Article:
Obama and Raul Castro Seem About As Happy As Ben Higgins Facing 'The Bachelor's Rejects
No one can deny the optimism pulsating through Barack Obama's visit to Cuba. The first sitting U.S. president to visit the country in nearly 90 nearly years exuded a positivity and warmth, landing Sunday with the whole first family and happily playing tourist throughout Old Havana. As the U.S. president strolled through the Cuban capital, he was greeted by cheers of "U-S-A, U-S-A," a scene that was long-considered inconceivable, at least while the Castros remained in power. But despite this good will and even a special baseball game, the attempted Barack Obama-Raul Castro love fest degenerated into an awkward, tension-filled affair at a joint press conference on Monday.
Sure, Obama and Castro did a great job smiling and shaking hands at Havana's Palace of the Revolution before they made their respective speeches. But then once the two leaders actually started talking, it became abundantly clear that we weren't going to get some Amy Schumer-Jennifer Lawrence #FriendshipGoals. Within minutes, Castro said the United States must fully lift the embargo, declaring "its removal will be of the essence to normalize bilateral relation." Castro doubled-down on addressing controversial topics, proclaiming it "will also be necessary to return the territory illegally occupied by Guantanamo Naval Base." Boom.
Apparently, the Cuba-U.S. relationship wasn't fully thawed; the cracks were plainly showing in this presser, epitomized by the wonderfully awkward vine of Obama and Castro attempting a high-five/handshake/definitely-not-even-a-bro-hug.
Frankly, watching Obama and Castro muddle through the tense, smile-for-the-camera press conference was a lot like viewing the rejected contestants from ABC's The Bachelor face off against Ben Higgins: a number of superficial attempts at restraints with passive aggressive insults and jabs crashing through every so often.
For one, Castro was pulling some Olivia-level, detached-from-reality insults. After bringing up Gitmo and the embargo, Castro threw some real shade when it came to human rights. While not actually addressing the major human rights violations that his administration has been accused of — or the fact that dozens of human rights protesters were arrested a day hours before his very speech — Castro took some swings at the U.S. "Actually, we find it inconceivable that a government does not defend and insure the right to health care, education, Social Security with provision and development, equal pay and the rights of children," Castro said. "We oppose political manipulation and double standards in the approach to human rights." It was about as enraging as watching Olivia's two-faced interactions whenever Ben was out of sight.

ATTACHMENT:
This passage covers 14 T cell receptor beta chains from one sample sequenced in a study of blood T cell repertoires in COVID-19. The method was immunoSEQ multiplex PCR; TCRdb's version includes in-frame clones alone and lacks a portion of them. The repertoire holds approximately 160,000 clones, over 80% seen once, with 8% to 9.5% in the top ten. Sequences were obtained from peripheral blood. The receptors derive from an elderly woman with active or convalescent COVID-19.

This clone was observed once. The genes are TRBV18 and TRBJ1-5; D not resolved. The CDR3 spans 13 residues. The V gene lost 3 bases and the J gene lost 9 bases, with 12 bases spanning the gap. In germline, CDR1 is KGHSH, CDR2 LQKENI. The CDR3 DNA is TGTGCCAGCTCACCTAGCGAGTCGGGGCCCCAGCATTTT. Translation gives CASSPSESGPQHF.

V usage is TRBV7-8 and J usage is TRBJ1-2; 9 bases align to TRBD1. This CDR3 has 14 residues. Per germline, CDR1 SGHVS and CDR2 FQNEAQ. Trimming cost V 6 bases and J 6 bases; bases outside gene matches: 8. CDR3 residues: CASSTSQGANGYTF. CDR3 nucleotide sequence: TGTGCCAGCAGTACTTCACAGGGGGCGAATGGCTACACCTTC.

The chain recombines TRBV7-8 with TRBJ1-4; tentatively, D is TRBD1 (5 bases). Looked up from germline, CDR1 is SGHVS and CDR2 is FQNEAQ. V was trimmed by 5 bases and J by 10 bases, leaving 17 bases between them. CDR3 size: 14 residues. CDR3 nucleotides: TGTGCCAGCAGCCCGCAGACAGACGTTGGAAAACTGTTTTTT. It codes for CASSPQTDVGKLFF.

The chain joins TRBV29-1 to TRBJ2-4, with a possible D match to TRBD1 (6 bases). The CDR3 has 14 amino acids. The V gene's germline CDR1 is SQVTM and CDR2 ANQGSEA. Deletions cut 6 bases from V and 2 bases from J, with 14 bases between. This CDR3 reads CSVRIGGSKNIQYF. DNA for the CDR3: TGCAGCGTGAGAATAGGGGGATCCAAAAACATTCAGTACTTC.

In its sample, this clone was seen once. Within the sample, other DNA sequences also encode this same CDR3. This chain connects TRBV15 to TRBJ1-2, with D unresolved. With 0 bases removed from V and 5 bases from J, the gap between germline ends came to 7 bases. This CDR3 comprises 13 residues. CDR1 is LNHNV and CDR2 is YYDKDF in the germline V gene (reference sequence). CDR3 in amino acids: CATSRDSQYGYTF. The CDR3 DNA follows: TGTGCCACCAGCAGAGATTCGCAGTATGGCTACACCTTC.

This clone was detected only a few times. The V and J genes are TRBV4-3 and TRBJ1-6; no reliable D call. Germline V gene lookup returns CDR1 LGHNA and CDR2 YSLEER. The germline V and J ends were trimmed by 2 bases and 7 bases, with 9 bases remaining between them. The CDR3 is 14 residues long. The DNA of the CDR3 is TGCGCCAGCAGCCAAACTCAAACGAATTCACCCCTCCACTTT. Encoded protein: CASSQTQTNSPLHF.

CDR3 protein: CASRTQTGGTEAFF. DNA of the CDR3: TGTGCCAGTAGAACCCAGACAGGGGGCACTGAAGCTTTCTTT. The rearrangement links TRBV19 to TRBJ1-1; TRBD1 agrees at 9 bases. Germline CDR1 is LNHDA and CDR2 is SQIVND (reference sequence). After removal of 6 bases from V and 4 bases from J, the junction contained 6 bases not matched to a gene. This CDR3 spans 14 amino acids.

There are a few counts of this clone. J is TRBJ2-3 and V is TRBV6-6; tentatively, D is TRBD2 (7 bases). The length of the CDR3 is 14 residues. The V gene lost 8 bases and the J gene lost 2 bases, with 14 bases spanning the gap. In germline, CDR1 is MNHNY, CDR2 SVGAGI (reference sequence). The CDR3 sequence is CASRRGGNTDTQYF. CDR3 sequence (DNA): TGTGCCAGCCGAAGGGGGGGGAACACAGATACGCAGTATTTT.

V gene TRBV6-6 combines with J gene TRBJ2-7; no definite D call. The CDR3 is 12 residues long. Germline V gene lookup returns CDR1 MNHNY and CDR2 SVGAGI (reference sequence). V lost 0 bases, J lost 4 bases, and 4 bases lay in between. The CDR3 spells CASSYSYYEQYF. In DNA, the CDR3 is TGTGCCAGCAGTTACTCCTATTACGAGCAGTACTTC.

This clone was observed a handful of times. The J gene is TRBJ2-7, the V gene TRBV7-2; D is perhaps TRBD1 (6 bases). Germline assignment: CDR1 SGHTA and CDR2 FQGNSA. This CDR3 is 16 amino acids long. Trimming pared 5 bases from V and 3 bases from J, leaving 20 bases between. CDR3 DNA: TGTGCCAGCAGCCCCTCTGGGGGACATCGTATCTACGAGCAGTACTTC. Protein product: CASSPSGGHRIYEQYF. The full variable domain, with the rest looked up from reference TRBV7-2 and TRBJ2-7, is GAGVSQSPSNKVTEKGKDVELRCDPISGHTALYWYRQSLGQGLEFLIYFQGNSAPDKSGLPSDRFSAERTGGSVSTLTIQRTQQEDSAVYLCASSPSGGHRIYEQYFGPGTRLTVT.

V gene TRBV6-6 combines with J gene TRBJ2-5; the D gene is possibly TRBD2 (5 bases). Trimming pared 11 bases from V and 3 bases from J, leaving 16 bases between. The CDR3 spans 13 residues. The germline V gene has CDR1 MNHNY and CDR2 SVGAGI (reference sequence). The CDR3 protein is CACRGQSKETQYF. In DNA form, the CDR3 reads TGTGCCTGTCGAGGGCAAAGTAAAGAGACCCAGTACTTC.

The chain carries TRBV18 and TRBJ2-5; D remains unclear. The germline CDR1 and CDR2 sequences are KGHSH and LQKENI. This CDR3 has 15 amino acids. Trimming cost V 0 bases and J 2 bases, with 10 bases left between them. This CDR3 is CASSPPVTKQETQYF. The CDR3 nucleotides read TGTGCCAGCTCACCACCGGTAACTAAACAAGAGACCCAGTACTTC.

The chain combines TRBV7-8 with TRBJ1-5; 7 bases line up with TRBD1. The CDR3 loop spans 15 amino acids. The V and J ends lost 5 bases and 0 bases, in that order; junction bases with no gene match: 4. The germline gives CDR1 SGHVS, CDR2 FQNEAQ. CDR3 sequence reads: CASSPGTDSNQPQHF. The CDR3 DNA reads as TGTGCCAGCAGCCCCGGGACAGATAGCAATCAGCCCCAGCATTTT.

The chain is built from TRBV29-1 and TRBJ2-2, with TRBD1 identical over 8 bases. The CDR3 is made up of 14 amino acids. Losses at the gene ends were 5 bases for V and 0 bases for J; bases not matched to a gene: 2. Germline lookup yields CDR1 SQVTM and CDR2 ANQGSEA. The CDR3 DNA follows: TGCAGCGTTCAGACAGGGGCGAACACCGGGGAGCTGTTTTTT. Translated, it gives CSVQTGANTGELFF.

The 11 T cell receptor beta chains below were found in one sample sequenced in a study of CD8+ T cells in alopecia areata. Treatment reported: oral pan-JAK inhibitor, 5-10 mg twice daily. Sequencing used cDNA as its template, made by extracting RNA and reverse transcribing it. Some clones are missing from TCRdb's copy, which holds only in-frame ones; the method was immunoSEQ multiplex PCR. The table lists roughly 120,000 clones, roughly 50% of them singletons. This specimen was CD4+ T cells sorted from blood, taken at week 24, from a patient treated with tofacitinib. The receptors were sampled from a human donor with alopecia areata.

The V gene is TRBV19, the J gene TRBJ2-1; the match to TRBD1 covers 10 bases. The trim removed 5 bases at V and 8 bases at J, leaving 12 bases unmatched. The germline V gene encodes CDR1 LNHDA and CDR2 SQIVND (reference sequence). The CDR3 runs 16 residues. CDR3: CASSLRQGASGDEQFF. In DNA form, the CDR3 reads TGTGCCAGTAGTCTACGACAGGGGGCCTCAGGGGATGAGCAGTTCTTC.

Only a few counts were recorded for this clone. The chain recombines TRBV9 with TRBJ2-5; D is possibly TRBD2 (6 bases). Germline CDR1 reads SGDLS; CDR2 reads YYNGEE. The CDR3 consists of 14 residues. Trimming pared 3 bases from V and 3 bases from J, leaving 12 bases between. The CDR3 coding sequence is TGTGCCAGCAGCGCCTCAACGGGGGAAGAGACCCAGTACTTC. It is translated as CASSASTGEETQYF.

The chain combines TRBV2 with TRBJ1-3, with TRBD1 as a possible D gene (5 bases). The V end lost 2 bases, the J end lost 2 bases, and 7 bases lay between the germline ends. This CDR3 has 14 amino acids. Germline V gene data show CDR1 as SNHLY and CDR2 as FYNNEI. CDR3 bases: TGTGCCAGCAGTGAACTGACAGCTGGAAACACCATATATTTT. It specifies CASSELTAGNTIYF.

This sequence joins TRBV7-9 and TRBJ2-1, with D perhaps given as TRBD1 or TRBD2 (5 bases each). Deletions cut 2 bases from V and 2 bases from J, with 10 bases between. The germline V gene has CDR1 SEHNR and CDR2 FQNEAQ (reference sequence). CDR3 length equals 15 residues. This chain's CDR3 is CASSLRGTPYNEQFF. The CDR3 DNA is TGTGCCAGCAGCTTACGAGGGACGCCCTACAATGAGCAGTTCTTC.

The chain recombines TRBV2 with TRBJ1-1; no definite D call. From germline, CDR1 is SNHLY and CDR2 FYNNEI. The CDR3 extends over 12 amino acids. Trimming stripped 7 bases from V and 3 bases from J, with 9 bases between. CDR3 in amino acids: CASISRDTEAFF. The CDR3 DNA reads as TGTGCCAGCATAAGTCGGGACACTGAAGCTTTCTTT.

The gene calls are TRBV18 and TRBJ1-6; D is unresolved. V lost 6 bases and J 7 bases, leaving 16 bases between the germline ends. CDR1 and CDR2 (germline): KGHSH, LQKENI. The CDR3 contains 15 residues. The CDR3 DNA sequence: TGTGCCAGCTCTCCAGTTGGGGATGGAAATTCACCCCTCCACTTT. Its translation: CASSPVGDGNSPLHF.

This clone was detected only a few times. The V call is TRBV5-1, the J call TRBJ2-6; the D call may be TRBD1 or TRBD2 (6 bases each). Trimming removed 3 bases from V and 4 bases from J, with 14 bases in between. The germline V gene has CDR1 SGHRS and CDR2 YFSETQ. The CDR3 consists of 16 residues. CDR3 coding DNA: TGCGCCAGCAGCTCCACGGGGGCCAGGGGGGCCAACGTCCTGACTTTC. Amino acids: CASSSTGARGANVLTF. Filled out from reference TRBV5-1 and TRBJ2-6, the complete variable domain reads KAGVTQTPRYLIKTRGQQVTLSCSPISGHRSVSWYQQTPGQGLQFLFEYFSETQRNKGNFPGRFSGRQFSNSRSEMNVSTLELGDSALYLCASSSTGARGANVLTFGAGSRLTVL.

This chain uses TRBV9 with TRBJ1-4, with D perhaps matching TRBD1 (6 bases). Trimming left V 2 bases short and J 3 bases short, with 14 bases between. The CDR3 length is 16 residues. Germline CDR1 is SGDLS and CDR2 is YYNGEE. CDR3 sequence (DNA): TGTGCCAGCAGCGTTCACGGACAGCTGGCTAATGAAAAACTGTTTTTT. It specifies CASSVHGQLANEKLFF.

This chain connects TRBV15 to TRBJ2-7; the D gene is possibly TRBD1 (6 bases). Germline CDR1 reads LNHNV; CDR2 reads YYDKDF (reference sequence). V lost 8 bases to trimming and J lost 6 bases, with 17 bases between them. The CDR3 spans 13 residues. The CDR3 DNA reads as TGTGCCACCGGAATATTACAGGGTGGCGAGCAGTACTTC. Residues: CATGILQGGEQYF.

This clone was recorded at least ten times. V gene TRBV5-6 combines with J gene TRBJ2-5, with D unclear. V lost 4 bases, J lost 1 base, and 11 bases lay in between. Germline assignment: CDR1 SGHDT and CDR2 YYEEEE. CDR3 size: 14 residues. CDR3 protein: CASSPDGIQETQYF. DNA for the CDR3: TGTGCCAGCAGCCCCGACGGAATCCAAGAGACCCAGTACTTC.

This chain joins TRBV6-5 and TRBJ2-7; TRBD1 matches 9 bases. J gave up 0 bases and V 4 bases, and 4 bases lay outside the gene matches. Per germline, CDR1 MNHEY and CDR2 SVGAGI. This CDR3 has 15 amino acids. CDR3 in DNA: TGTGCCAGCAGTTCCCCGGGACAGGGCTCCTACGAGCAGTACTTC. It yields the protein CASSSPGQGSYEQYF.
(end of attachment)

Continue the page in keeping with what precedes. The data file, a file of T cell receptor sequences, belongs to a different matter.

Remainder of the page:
A few other key pop culture moments came to mind while watching Castro taking less than subtle jabs at the U.S. human rights record and diplomatic policies. One was watching Hugh Grant as the British Prime Minister in 2003's Love Actually in the scene where he throws the U.S. President (played by Billy Bob Thornton) under the bus. But that would be giving Castro too much credit for a speech that was drenched in a frustrating hypocrisy, which was then coupled with an irritatingly evasive and mendacious answers to reporters' questions. The most laughably was when Castro was asked by a reporter about Cuba's political prisoners:
"What political prisoners? Give me a name, or the names, so that when this meeting is over they can give me a list with the prisoners. And if there are these political prisoners they will be free before nightfall. "
Meanwhile, Obama often resembled Bachelor Ben — namely, in the way he acted sufficiently considerate and seemed to be putting up with a lot of nonsense in the hopes of achieving some long-term goal, however unlikely it may be to achieve. Obama attempted to throw a dose of deference Castro's way. He thanked Castro for his "courtesy and spirit of openness" and said his daughters "wanted to come to Cuba because they understood and we wanted to show them the beauty of Cuba and its people." It was kind of like the way Ben complimented Caila and tried to seem like he really cared about her ("I will miss you, so many things about you"), even as he sent her packing after their night in the fantasy suite. Or, like any of Ben's attempts at seeming genuinely attentive to The Bachelor contestants.
Overall, Obama came off as much more amenable than Castro, but, arguably, because he has the upperhand. Obama said, 'I actually welcome President Castro commenting on some of the areas where he feels that we’re falling short, because I think we — we should not be immune or afraid of criticism or discussion as well." But the thing is, Cuba criticizing the U.S. on basic human rights is like watching Lace accuse Ben of not making "enough eye contact" with her — it's such a minor fault in the grand scheme of things the accuser is the one who ends up sounding deluded and petty.
But at the very end of the press conference, Obama seemed more like The Bachelor host Chris Harrison; watching Obama trying to coax Castro into answering NBC's Andrea Mitchell's question about Cuba's political prisoners was like watching Harrison trying to convince Ben and Lauren to get married on live television. "It’s not correct to ask me about political prisoners in general. Please give me the name of a political prison, and I think with this is enough," Castro said in a huff that was slightly less uncomfortable than Ben's refusal to tie the knot before the studio audience.
Here's to hoping the future U.S.-Cuban relationship will go a lot better than the vast majority of the ones formed on The Bachelor.